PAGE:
ROAA & RFMO Readout – September 2017

 

Regional Office of Acquisition and Assistance & Regional Financial Management Office

Quarterly Publication by Hala Elattar

In the spotlight: In the Spotlight: Centre for Youth & Social Development (CYSD)

Developing the Capacity of USAID Implementing Partners: USAID/India Post-Award Conference

 

On Monday August 28, 2017, USAID/India welcomed six staff members from Environmental Design Solutions (EDS) to a post-award conference to discuss the organization’s new award implementation.

USAID/India Regional Agreement Officer Chuck Pope and Regional Controller Amr Elattar kicked off the event with opening remarks. The post-award conference included an overview of the Cooperative Agreement and highlighted the recipient’s responsibilities.

Sessions on Financial Management and Branding were presented by USAID staff. During the conference, the Implementing Partner and USAID staff addressed questions and concerns to enhance their understanding of USAID policies to effectively administer their award.

The purpose of this Award is to support sustainable market transformation for energy efficiency in buildings and air conditioning sectors in India, through cutting edge technology, innovative business models, and end-user engagement. This Program addresses the energy use concerns in buildings and air conditioning to directly improve comfort, health, productivity, and the quality of life of building occupants. The core of this activity is developing and supporting innovative business models and engaging private sector energy service companies to leverage resources for large-scale impact. The activities are being undertaken in partnership with the Energy Efficiency Services Limited, EESL (India’s largest public energy service company), Bureau of energy Efficiency, Ministry of Power, Indian Railways (the largest power consumer in India), and other public and private sector partners. Buildings and air conditioning are two sectors, which already have a large business and trade between U.S. and India. Leading companies are working with green building rating bodies by providing state of the art energy efficiency solutions to the Indian markets. The Program aims to expand business opportunities in the building and air-conditioning sectors where U.S companies have a competitive advantage.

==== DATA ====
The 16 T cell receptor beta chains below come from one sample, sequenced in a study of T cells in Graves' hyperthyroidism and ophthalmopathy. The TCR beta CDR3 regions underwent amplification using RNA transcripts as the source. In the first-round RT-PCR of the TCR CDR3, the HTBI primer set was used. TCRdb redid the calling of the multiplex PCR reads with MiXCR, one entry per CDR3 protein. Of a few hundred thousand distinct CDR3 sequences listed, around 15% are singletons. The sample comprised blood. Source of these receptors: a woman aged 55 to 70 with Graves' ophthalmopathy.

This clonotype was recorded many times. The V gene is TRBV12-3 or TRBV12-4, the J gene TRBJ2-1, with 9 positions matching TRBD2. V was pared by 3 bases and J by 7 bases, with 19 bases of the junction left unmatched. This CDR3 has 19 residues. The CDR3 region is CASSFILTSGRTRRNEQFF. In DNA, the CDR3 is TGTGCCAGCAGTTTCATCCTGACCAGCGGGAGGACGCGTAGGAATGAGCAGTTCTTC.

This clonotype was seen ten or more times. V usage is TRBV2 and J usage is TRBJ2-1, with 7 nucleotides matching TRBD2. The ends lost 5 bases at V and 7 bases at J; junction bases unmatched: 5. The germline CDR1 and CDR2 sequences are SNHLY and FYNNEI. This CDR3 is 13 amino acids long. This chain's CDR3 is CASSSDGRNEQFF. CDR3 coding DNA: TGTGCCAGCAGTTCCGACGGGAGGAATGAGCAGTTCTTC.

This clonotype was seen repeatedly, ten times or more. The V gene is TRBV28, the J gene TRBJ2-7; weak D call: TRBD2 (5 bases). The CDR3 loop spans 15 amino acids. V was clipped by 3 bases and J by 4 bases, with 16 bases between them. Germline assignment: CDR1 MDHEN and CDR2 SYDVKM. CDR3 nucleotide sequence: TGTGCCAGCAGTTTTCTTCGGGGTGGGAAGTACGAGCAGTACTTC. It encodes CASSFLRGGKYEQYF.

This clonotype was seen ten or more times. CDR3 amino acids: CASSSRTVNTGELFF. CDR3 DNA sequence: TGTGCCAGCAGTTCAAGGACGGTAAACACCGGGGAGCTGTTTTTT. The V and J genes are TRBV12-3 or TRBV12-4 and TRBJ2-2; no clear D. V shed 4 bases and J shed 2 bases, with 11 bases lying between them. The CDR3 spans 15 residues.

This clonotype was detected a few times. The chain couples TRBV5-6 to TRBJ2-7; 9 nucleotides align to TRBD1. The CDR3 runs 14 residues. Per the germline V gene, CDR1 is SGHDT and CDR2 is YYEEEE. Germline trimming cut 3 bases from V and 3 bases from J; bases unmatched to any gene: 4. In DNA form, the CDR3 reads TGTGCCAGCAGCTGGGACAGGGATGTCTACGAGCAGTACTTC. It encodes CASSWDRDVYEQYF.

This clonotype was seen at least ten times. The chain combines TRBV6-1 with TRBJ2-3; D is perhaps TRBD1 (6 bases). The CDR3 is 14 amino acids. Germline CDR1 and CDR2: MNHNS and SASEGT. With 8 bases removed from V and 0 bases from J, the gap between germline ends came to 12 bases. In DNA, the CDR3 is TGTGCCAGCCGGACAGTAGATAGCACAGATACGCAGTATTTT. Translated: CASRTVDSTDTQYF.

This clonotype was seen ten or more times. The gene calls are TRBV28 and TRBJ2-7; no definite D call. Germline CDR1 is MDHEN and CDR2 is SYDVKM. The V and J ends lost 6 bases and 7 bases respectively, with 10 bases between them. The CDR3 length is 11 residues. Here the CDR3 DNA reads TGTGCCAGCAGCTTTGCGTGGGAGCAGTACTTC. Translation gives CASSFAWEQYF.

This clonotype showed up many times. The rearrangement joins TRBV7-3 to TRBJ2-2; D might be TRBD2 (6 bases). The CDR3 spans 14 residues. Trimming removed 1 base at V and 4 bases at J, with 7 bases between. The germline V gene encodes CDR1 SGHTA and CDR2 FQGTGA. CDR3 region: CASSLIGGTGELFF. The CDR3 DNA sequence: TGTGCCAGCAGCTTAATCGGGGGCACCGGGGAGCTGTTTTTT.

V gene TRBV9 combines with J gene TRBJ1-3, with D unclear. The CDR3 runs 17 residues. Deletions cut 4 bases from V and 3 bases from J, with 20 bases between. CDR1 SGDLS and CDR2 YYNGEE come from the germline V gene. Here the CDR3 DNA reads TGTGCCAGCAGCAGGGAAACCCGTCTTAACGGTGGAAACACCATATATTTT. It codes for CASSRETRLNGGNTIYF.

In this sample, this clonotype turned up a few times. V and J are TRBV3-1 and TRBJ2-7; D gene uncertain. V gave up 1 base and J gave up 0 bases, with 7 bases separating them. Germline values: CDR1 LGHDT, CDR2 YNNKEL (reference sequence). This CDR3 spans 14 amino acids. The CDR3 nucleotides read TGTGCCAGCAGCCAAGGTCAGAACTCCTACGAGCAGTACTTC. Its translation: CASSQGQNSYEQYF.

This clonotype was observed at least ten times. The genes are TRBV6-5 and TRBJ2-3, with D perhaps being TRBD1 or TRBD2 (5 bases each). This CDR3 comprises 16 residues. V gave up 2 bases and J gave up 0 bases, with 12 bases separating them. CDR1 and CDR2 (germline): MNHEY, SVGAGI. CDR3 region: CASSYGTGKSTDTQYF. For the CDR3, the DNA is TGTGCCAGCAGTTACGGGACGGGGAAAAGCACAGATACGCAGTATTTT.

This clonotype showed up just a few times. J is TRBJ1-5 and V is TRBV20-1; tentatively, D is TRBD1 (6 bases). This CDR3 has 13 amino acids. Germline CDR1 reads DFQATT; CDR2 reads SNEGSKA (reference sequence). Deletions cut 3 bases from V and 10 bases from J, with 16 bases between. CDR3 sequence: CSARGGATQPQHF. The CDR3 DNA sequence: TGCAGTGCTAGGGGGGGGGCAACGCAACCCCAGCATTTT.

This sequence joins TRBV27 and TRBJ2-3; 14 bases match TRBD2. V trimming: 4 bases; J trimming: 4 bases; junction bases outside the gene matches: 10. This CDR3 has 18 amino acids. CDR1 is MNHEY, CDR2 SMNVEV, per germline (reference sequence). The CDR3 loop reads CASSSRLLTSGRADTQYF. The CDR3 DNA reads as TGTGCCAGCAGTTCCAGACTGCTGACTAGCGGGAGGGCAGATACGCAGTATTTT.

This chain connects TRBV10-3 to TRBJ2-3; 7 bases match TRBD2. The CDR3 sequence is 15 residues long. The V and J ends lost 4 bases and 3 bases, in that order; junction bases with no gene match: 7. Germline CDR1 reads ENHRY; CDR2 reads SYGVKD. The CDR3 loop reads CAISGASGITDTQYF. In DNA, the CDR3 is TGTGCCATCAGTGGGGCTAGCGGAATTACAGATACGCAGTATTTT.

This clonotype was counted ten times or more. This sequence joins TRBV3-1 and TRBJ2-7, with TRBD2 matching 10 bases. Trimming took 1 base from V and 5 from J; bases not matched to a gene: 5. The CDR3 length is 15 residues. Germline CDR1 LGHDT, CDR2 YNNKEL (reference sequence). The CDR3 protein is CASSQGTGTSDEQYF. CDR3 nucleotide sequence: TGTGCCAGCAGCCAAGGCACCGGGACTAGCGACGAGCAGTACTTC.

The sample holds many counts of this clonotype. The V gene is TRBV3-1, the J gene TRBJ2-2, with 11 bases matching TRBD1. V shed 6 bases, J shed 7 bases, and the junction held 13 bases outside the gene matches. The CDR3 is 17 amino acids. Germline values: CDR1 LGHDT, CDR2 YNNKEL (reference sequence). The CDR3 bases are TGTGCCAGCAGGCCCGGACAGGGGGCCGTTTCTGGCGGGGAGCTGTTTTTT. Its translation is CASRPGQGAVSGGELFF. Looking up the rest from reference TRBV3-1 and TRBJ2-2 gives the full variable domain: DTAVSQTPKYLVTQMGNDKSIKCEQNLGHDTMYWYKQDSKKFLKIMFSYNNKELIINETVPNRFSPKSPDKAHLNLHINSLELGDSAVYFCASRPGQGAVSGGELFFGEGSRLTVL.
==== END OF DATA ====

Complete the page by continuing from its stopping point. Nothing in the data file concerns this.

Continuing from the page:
RFMO TIPS: 6 Steps to select an audit firm for a Recipient Contracted Audit (RCA)

  1. Complete the standard audit statement of work (SOW) provided by RFMO.